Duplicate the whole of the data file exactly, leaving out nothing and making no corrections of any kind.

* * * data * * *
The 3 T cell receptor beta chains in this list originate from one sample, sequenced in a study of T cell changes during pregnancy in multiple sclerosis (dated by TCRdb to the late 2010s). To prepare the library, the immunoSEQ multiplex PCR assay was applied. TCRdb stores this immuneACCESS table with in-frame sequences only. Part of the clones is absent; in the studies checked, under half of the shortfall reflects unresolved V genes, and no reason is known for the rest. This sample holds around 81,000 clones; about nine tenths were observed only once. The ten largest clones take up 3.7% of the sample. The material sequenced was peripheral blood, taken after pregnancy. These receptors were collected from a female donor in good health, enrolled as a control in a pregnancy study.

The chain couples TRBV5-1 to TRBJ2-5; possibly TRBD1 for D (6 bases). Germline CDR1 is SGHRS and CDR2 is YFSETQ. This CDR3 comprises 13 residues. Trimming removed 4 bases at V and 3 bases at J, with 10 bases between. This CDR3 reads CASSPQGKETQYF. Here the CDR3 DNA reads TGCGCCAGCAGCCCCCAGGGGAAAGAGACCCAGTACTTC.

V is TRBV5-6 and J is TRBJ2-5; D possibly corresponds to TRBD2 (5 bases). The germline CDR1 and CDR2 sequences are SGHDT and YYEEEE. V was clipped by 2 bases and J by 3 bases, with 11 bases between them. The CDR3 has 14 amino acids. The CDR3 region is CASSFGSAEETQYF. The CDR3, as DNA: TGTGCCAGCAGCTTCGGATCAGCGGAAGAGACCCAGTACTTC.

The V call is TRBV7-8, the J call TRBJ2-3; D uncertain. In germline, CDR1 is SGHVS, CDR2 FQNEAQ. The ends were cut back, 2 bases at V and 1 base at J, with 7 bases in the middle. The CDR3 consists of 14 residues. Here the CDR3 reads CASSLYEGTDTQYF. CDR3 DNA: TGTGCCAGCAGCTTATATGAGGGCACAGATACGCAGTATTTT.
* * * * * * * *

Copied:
The 3 T cell receptor beta chains in this list originate from one sample, sequenced in a study of T cell changes during pregnancy in multiple sclerosis (dated by TCRdb to the late 2010s). To prepare the library, the immunoSEQ multiplex PCR assay was applied. TCRdb stores this immuneACCESS table with in-frame sequences only. Part of the clones is absent; in the studies checked, under half of the shortfall reflects unresolved V genes, and no reason is known for the rest. This sample holds around 81,000 clones; about nine tenths were observed only once. The ten largest clones take up 3.7% of the sample. The material sequenced was peripheral blood, taken after pregnancy. These receptors were collected from a female donor in good health, enrolled as a control in a pregnancy study.

The chain couples TRBV5-1 to TRBJ2-5; possibly TRBD1 for D (6 bases). Germline CDR1 is SGHRS and CDR2 is YFSETQ. This CDR3 comprises 13 residues. Trimming removed 4 bases at V and 3 bases at J, with 10 bases between. This CDR3 reads CASSPQGKETQYF. Here the CDR3 DNA reads TGCGCCAGCAGCCCCCAGGGGAAAGAGACCCAGTACTTC.

V is TRBV5-6 and J is TRBJ2-5; D possibly corresponds to TRBD2 (5 bases). The germline CDR1 and CDR2 sequences are SGHDT and YYEEEE. V was clipped by 2 bases and J by 3 bases, with 11 bases between them. The CDR3 has 14 amino acids. The CDR3 region is CASSFGSAEETQYF. The CDR3, as DNA: TGTGCCAGCAGCTTCGGATCAGCGGAAGAGACCCAGTACTTC.

The V call is TRBV7-8, the J call TRBJ2-3; D uncertain. In germline, CDR1 is SGHVS, CDR2 FQNEAQ. The ends were cut back, 2 bases at V and 1 base at J, with 7 bases in the middle. The CDR3 consists of 14 residues. Here the CDR3 reads CASSLYEGTDTQYF. CDR3 DNA: TGTGCCAGCAGCTTATATGAGGGCACAGATACGCAGTATTTT.